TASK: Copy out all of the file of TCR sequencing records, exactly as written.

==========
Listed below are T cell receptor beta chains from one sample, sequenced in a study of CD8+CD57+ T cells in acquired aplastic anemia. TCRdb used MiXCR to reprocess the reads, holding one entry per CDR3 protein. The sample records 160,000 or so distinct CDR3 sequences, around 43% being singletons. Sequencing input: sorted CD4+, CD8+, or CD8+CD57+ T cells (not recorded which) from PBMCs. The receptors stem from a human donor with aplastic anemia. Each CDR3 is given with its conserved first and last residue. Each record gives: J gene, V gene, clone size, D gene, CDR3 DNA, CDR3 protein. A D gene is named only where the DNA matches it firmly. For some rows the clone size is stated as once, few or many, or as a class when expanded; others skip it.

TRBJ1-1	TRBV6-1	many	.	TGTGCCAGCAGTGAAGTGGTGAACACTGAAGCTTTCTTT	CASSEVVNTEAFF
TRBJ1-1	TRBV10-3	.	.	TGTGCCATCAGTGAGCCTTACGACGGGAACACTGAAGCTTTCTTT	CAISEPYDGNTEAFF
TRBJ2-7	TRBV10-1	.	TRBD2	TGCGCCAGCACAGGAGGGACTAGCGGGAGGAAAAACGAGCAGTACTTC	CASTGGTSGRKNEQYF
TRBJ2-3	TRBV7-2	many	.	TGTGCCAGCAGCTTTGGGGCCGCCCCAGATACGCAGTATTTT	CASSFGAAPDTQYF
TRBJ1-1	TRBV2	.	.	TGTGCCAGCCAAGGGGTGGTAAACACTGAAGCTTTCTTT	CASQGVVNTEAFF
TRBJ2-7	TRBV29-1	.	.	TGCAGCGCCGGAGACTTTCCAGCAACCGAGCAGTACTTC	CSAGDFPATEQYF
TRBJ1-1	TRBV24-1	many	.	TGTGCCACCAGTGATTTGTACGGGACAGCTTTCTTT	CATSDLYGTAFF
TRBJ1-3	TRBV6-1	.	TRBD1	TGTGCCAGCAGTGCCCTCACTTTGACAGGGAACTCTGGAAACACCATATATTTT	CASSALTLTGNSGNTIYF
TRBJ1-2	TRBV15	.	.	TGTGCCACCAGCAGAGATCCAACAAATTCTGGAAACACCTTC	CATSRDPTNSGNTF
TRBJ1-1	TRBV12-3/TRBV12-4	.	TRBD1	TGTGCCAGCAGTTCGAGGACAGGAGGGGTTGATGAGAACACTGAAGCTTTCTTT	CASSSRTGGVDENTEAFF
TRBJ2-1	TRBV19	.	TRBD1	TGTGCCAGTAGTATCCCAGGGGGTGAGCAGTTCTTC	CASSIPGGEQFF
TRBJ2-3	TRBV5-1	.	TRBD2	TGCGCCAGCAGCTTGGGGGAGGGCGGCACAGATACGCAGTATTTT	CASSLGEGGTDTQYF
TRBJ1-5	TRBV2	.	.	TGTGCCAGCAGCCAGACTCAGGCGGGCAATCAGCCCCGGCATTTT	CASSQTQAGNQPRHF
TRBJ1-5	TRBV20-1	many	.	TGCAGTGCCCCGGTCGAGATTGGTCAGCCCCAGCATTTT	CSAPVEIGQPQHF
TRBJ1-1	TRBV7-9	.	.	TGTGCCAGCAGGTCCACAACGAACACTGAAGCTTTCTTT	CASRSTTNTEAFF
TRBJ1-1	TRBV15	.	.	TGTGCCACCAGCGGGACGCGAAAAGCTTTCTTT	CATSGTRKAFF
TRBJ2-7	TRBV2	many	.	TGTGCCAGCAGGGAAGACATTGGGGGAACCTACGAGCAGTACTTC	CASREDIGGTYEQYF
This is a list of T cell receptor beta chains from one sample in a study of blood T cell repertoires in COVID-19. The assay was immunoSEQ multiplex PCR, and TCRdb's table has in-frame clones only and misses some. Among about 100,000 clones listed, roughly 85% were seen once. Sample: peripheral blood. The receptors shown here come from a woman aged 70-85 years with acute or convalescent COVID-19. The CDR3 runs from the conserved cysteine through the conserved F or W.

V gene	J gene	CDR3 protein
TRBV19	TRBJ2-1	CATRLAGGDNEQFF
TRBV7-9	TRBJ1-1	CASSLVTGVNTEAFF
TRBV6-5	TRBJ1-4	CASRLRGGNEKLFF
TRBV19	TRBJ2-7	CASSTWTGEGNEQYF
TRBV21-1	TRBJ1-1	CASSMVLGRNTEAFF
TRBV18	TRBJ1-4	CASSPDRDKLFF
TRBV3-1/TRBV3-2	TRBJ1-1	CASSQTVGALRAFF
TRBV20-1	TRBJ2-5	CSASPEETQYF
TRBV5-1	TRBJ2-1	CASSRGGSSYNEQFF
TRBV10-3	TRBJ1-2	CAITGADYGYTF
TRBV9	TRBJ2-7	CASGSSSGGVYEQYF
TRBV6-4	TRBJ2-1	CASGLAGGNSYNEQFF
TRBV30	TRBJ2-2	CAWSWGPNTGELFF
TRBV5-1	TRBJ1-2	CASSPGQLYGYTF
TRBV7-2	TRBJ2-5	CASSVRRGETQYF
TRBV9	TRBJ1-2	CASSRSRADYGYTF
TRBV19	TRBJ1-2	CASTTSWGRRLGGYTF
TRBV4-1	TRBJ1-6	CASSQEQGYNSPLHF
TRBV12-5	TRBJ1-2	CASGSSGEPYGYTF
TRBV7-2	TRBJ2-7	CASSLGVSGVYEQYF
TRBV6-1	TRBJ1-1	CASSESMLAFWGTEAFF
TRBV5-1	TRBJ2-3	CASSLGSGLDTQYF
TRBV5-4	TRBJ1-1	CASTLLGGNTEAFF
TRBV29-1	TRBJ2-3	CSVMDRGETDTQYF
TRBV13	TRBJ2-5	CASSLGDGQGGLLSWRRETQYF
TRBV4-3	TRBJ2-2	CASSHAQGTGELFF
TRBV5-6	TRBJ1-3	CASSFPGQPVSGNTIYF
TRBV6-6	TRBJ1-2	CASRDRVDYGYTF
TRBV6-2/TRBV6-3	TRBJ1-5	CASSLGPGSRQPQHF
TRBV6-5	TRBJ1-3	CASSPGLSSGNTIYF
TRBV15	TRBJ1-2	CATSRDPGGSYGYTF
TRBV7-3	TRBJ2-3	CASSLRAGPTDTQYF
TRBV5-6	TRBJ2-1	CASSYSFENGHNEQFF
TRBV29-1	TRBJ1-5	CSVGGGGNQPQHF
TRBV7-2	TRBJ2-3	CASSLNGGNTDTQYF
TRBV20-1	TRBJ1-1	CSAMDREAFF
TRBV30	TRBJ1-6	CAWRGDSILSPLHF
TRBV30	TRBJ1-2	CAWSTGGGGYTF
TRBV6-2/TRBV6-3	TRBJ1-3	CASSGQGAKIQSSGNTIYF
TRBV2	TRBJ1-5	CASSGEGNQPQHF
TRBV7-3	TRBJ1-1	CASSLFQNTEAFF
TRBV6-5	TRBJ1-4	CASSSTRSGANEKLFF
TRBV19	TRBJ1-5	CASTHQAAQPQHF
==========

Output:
Listed below are T cell receptor beta chains from one sample, sequenced in a study of CD8+CD57+ T cells in acquired aplastic anemia. TCRdb used MiXCR to reprocess the reads, holding one entry per CDR3 protein. The sample records 160,000 or so distinct CDR3 sequences, around 43% being singletons. Sequencing input: sorted CD4+, CD8+, or CD8+CD57+ T cells (not recorded which) from PBMCs. The receptors stem from a human donor with aplastic anemia. Each CDR3 is given with its conserved first and last residue. Each record gives: J gene, V gene, clone size, D gene, CDR3 DNA, CDR3 protein. A D gene is named only where the DNA matches it firmly. For some rows the clone size is stated as once, few or many, or as a class when expanded; others skip it.

TRBJ1-1	TRBV6-1	many	.	TGTGCCAGCAGTGAAGTGGTGAACACTGAAGCTTTCTTT	CASSEVVNTEAFF
TRBJ1-1	TRBV10-3	.	.	TGTGCCATCAGTGAGCCTTACGACGGGAACACTGAAGCTTTCTTT	CAISEPYDGNTEAFF
TRBJ2-7	TRBV10-1	.	TRBD2	TGCGCCAGCACAGGAGGGACTAGCGGGAGGAAAAACGAGCAGTACTTC	CASTGGTSGRKNEQYF
TRBJ2-3	TRBV7-2	many	.	TGTGCCAGCAGCTTTGGGGCCGCCCCAGATACGCAGTATTTT	CASSFGAAPDTQYF
TRBJ1-1	TRBV2	.	.	TGTGCCAGCCAAGGGGTGGTAAACACTGAAGCTTTCTTT	CASQGVVNTEAFF
TRBJ2-7	TRBV29-1	.	.	TGCAGCGCCGGAGACTTTCCAGCAACCGAGCAGTACTTC	CSAGDFPATEQYF
TRBJ1-1	TRBV24-1	many	.	TGTGCCACCAGTGATTTGTACGGGACAGCTTTCTTT	CATSDLYGTAFF
TRBJ1-3	TRBV6-1	.	TRBD1	TGTGCCAGCAGTGCCCTCACTTTGACAGGGAACTCTGGAAACACCATATATTTT	CASSALTLTGNSGNTIYF
TRBJ1-2	TRBV15	.	.	TGTGCCACCAGCAGAGATCCAACAAATTCTGGAAACACCTTC	CATSRDPTNSGNTF
TRBJ1-1	TRBV12-3/TRBV12-4	.	TRBD1	TGTGCCAGCAGTTCGAGGACAGGAGGGGTTGATGAGAACACTGAAGCTTTCTTT	CASSSRTGGVDENTEAFF
TRBJ2-1	TRBV19	.	TRBD1	TGTGCCAGTAGTATCCCAGGGGGTGAGCAGTTCTTC	CASSIPGGEQFF
TRBJ2-3	TRBV5-1	.	TRBD2	TGCGCCAGCAGCTTGGGGGAGGGCGGCACAGATACGCAGTATTTT	CASSLGEGGTDTQYF
TRBJ1-5	TRBV2	.	.	TGTGCCAGCAGCCAGACTCAGGCGGGCAATCAGCCCCGGCATTTT	CASSQTQAGNQPRHF
TRBJ1-5	TRBV20-1	many	.	TGCAGTGCCCCGGTCGAGATTGGTCAGCCCCAGCATTTT	CSAPVEIGQPQHF
TRBJ1-1	TRBV7-9	.	.	TGTGCCAGCAGGTCCACAACGAACACTGAAGCTTTCTTT	CASRSTTNTEAFF
TRBJ1-1	TRBV15	.	.	TGTGCCACCAGCGGGACGCGAAAAGCTTTCTTT	CATSGTRKAFF
TRBJ2-7	TRBV2	many	.	TGTGCCAGCAGGGAAGACATTGGGGGAACCTACGAGCAGTACTTC	CASREDIGGTYEQYF
This is a list of T cell receptor beta chains from one sample in a study of blood T cell repertoires in COVID-19. The assay was immunoSEQ multiplex PCR, and TCRdb's table has in-frame clones only and misses some. Among about 100,000 clones listed, roughly 85% were seen once. Sample: peripheral blood. The receptors shown here come from a woman aged 70-85 years with acute or convalescent COVID-19. The CDR3 runs from the conserved cysteine through the conserved F or W.

V gene	J gene	CDR3 protein
TRBV19	TRBJ2-1	CATRLAGGDNEQFF
TRBV7-9	TRBJ1-1	CASSLVTGVNTEAFF
TRBV6-5	TRBJ1-4	CASRLRGGNEKLFF
TRBV19	TRBJ2-7	CASSTWTGEGNEQYF
TRBV21-1	TRBJ1-1	CASSMVLGRNTEAFF
TRBV18	TRBJ1-4	CASSPDRDKLFF
TRBV3-1/TRBV3-2	TRBJ1-1	CASSQTVGALRAFF
TRBV20-1	TRBJ2-5	CSASPEETQYF
TRBV5-1	TRBJ2-1	CASSRGGSSYNEQFF
TRBV10-3	TRBJ1-2	CAITGADYGYTF
TRBV9	TRBJ2-7	CASGSSSGGVYEQYF
TRBV6-4	TRBJ2-1	CASGLAGGNSYNEQFF
TRBV30	TRBJ2-2	CAWSWGPNTGELFF
TRBV5-1	TRBJ1-2	CASSPGQLYGYTF
TRBV7-2	TRBJ2-5	CASSVRRGETQYF
TRBV9	TRBJ1-2	CASSRSRADYGYTF
TRBV19	TRBJ1-2	CASTTSWGRRLGGYTF
TRBV4-1	TRBJ1-6	CASSQEQGYNSPLHF
TRBV12-5	TRBJ1-2	CASGSSGEPYGYTF
TRBV7-2	TRBJ2-7	CASSLGVSGVYEQYF
TRBV6-1	TRBJ1-1	CASSESMLAFWGTEAFF
TRBV5-1	TRBJ2-3	CASSLGSGLDTQYF
TRBV5-4	TRBJ1-1	CASTLLGGNTEAFF
TRBV29-1	TRBJ2-3	CSVMDRGETDTQYF
TRBV13	TRBJ2-5	CASSLGDGQGGLLSWRRETQYF
TRBV4-3	TRBJ2-2	CASSHAQGTGELFF
TRBV5-6	TRBJ1-3	CASSFPGQPVSGNTIYF
TRBV6-6	TRBJ1-2	CASRDRVDYGYTF
TRBV6-2/TRBV6-3	TRBJ1-5	CASSLGPGSRQPQHF
TRBV6-5	TRBJ1-3	CASSPGLSSGNTIYF
TRBV15	TRBJ1-2	CATSRDPGGSYGYTF
TRBV7-3	TRBJ2-3	CASSLRAGPTDTQYF
TRBV5-6	TRBJ2-1	CASSYSFENGHNEQFF
TRBV29-1	TRBJ1-5	CSVGGGGNQPQHF
TRBV7-2	TRBJ2-3	CASSLNGGNTDTQYF
TRBV20-1	TRBJ1-1	CSAMDREAFF
TRBV30	TRBJ1-6	CAWRGDSILSPLHF
TRBV30	TRBJ1-2	CAWSTGGGGYTF
TRBV6-2/TRBV6-3	TRBJ1-3	CASSGQGAKIQSSGNTIYF
TRBV2	TRBJ1-5	CASSGEGNQPQHF
TRBV7-3	TRBJ1-1	CASSLFQNTEAFF
TRBV6-5	TRBJ1-4	CASSSTRSGANEKLFF
TRBV19	TRBJ1-5	CASTHQAAQPQHF